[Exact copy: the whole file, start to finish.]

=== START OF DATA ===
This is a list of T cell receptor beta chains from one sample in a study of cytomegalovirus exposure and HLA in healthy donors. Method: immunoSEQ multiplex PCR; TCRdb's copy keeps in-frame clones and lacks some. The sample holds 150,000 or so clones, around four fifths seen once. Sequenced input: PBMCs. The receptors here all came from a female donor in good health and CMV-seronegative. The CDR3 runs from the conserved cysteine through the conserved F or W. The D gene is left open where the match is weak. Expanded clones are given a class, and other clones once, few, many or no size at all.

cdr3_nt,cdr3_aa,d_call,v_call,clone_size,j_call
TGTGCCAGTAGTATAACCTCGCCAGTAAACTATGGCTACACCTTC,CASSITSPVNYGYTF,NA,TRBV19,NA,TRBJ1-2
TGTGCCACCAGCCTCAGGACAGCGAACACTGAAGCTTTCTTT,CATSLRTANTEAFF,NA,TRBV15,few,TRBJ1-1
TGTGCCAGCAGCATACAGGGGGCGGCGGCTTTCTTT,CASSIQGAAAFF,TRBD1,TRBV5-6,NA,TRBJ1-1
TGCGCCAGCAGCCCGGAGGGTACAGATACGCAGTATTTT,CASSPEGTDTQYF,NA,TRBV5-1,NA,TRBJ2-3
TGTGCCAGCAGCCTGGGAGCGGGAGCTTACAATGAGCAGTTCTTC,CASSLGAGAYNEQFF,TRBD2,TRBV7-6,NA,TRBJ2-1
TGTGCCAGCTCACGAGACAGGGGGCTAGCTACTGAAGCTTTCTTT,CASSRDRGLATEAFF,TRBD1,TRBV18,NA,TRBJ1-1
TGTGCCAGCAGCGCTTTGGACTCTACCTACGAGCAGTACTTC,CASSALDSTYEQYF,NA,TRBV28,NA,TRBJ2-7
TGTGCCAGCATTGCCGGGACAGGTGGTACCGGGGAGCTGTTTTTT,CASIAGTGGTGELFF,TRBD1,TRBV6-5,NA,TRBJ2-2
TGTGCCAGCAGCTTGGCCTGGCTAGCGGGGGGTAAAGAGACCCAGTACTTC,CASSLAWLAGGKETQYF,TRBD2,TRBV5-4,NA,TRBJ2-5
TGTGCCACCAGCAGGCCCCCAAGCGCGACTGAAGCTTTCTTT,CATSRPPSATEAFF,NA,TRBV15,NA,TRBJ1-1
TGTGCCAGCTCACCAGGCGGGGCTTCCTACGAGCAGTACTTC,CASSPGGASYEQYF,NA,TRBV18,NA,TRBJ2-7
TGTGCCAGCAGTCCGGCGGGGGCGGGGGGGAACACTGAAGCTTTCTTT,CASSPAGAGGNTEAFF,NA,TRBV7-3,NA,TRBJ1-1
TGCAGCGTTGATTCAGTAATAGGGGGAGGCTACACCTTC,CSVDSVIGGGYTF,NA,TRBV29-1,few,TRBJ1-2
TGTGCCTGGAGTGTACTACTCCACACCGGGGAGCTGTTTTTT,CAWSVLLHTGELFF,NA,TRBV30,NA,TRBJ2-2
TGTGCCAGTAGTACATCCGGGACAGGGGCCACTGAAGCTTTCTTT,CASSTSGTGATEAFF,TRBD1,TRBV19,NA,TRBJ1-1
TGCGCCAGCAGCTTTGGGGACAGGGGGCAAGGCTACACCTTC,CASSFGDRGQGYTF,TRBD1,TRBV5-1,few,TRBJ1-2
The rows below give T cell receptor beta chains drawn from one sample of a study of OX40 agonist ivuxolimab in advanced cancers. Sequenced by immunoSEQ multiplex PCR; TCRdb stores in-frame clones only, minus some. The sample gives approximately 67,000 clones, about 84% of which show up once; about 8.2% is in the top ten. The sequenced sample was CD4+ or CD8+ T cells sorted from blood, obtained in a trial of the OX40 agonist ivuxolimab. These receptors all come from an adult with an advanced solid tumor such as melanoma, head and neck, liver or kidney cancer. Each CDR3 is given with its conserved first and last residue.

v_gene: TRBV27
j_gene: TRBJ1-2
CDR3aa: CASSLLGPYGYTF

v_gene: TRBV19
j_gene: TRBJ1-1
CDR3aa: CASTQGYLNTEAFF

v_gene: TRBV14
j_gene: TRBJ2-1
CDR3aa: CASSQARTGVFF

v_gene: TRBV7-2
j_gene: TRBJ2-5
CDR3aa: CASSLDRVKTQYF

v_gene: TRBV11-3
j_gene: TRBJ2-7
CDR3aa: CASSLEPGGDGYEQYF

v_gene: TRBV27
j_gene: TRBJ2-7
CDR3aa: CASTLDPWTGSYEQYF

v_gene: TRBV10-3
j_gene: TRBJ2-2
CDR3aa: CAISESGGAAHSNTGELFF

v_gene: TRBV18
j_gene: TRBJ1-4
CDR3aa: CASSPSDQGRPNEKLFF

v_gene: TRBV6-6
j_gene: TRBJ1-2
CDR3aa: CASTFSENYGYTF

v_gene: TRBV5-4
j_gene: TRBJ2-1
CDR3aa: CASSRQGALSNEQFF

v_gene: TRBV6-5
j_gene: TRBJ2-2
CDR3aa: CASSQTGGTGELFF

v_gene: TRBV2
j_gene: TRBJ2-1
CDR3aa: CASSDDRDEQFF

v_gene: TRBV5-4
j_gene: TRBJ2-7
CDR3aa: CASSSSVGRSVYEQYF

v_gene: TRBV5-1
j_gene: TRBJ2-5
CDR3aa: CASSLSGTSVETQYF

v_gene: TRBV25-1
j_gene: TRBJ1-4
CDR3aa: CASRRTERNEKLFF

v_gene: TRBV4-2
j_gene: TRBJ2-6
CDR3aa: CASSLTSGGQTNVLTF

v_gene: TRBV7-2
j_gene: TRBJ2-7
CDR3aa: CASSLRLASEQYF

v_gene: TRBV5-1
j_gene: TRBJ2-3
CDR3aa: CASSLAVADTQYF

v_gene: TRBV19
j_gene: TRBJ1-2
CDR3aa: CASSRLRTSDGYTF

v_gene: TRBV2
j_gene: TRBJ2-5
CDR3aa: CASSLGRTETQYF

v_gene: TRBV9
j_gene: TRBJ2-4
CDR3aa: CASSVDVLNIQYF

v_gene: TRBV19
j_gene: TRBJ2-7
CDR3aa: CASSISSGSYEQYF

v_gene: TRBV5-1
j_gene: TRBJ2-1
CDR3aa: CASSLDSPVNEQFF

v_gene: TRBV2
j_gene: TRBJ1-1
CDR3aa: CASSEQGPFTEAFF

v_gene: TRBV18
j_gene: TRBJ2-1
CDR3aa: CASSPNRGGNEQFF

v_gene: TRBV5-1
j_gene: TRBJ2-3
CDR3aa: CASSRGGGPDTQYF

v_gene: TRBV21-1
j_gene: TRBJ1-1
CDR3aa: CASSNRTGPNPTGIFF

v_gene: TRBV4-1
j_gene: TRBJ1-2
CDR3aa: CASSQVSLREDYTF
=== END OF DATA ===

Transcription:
This is a list of T cell receptor beta chains from one sample in a study of cytomegalovirus exposure and HLA in healthy donors. Method: immunoSEQ multiplex PCR; TCRdb's copy keeps in-frame clones and lacks some. The sample holds 150,000 or so clones, around four fifths seen once. Sequenced input: PBMCs. The receptors here all came from a female donor in good health and CMV-seronegative. The CDR3 runs from the conserved cysteine through the conserved F or W. The D gene is left open where the match is weak. Expanded clones are given a class, and other clones once, few, many or no size at all.

cdr3_nt,cdr3_aa,d_call,v_call,clone_size,j_call
TGTGCCAGTAGTATAACCTCGCCAGTAAACTATGGCTACACCTTC,CASSITSPVNYGYTF,NA,TRBV19,NA,TRBJ1-2
TGTGCCACCAGCCTCAGGACAGCGAACACTGAAGCTTTCTTT,CATSLRTANTEAFF,NA,TRBV15,few,TRBJ1-1
TGTGCCAGCAGCATACAGGGGGCGGCGGCTTTCTTT,CASSIQGAAAFF,TRBD1,TRBV5-6,NA,TRBJ1-1
TGCGCCAGCAGCCCGGAGGGTACAGATACGCAGTATTTT,CASSPEGTDTQYF,NA,TRBV5-1,NA,TRBJ2-3
TGTGCCAGCAGCCTGGGAGCGGGAGCTTACAATGAGCAGTTCTTC,CASSLGAGAYNEQFF,TRBD2,TRBV7-6,NA,TRBJ2-1
TGTGCCAGCTCACGAGACAGGGGGCTAGCTACTGAAGCTTTCTTT,CASSRDRGLATEAFF,TRBD1,TRBV18,NA,TRBJ1-1
TGTGCCAGCAGCGCTTTGGACTCTACCTACGAGCAGTACTTC,CASSALDSTYEQYF,NA,TRBV28,NA,TRBJ2-7
TGTGCCAGCATTGCCGGGACAGGTGGTACCGGGGAGCTGTTTTTT,CASIAGTGGTGELFF,TRBD1,TRBV6-5,NA,TRBJ2-2
TGTGCCAGCAGCTTGGCCTGGCTAGCGGGGGGTAAAGAGACCCAGTACTTC,CASSLAWLAGGKETQYF,TRBD2,TRBV5-4,NA,TRBJ2-5
TGTGCCACCAGCAGGCCCCCAAGCGCGACTGAAGCTTTCTTT,CATSRPPSATEAFF,NA,TRBV15,NA,TRBJ1-1
TGTGCCAGCTCACCAGGCGGGGCTTCCTACGAGCAGTACTTC,CASSPGGASYEQYF,NA,TRBV18,NA,TRBJ2-7
TGTGCCAGCAGTCCGGCGGGGGCGGGGGGGAACACTGAAGCTTTCTTT,CASSPAGAGGNTEAFF,NA,TRBV7-3,NA,TRBJ1-1
TGCAGCGTTGATTCAGTAATAGGGGGAGGCTACACCTTC,CSVDSVIGGGYTF,NA,TRBV29-1,few,TRBJ1-2
TGTGCCTGGAGTGTACTACTCCACACCGGGGAGCTGTTTTTT,CAWSVLLHTGELFF,NA,TRBV30,NA,TRBJ2-2
TGTGCCAGTAGTACATCCGGGACAGGGGCCACTGAAGCTTTCTTT,CASSTSGTGATEAFF,TRBD1,TRBV19,NA,TRBJ1-1
TGCGCCAGCAGCTTTGGGGACAGGGGGCAAGGCTACACCTTC,CASSFGDRGQGYTF,TRBD1,TRBV5-1,few,TRBJ1-2
The rows below give T cell receptor beta chains drawn from one sample of a study of OX40 agonist ivuxolimab in advanced cancers. Sequenced by immunoSEQ multiplex PCR; TCRdb stores in-frame clones only, minus some. The sample gives approximately 67,000 clones, about 84% of which show up once; about 8.2% is in the top ten. The sequenced sample was CD4+ or CD8+ T cells sorted from blood, obtained in a trial of the OX40 agonist ivuxolimab. These receptors all come from an adult with an advanced solid tumor such as melanoma, head and neck, liver or kidney cancer. Each CDR3 is given with its conserved first and last residue.

v_gene: TRBV27
j_gene: TRBJ1-2
CDR3aa: CASSLLGPYGYTF

v_gene: TRBV19
j_gene: TRBJ1-1
CDR3aa: CASTQGYLNTEAFF

v_gene: TRBV14
j_gene: TRBJ2-1
CDR3aa: CASSQARTGVFF

v_gene: TRBV7-2
j_gene: TRBJ2-5
CDR3aa: CASSLDRVKTQYF

v_gene: TRBV11-3
j_gene: TRBJ2-7
CDR3aa: CASSLEPGGDGYEQYF

v_gene: TRBV27
j_gene: TRBJ2-7
CDR3aa: CASTLDPWTGSYEQYF

v_gene: TRBV10-3
j_gene: TRBJ2-2
CDR3aa: CAISESGGAAHSNTGELFF

v_gene: TRBV18
j_gene: TRBJ1-4
CDR3aa: CASSPSDQGRPNEKLFF

v_gene: TRBV6-6
j_gene: TRBJ1-2
CDR3aa: CASTFSENYGYTF

v_gene: TRBV5-4
j_gene: TRBJ2-1
CDR3aa: CASSRQGALSNEQFF

v_gene: TRBV6-5
j_gene: TRBJ2-2
CDR3aa: CASSQTGGTGELFF

v_gene: TRBV2
j_gene: TRBJ2-1
CDR3aa: CASSDDRDEQFF

v_gene: TRBV5-4
j_gene: TRBJ2-7
CDR3aa: CASSSSVGRSVYEQYF

v_gene: TRBV5-1
j_gene: TRBJ2-5
CDR3aa: CASSLSGTSVETQYF

v_gene: TRBV25-1
j_gene: TRBJ1-4
CDR3aa: CASRRTERNEKLFF

v_gene: TRBV4-2
j_gene: TRBJ2-6
CDR3aa: CASSLTSGGQTNVLTF

v_gene: TRBV7-2
j_gene: TRBJ2-7
CDR3aa: CASSLRLASEQYF

v_gene: TRBV5-1
j_gene: TRBJ2-3
CDR3aa: CASSLAVADTQYF

v_gene: TRBV19
j_gene: TRBJ1-2
CDR3aa: CASSRLRTSDGYTF

v_gene: TRBV2
j_gene: TRBJ2-5
CDR3aa: CASSLGRTETQYF

v_gene: TRBV9
j_gene: TRBJ2-4
CDR3aa: CASSVDVLNIQYF

v_gene: TRBV19
j_gene: TRBJ2-7
CDR3aa: CASSISSGSYEQYF

v_gene: TRBV5-1
j_gene: TRBJ2-1
CDR3aa: CASSLDSPVNEQFF

v_gene: TRBV2
j_gene: TRBJ1-1
CDR3aa: CASSEQGPFTEAFF

v_gene: TRBV18
j_gene: TRBJ2-1
CDR3aa: CASSPNRGGNEQFF

v_gene: TRBV5-1
j_gene: TRBJ2-3
CDR3aa: CASSRGGGPDTQYF

v_gene: TRBV21-1
j_gene: TRBJ1-1
CDR3aa: CASSNRTGPNPTGIFF

v_gene: TRBV4-1
j_gene: TRBJ1-2
CDR3aa: CASSQVSLREDYTF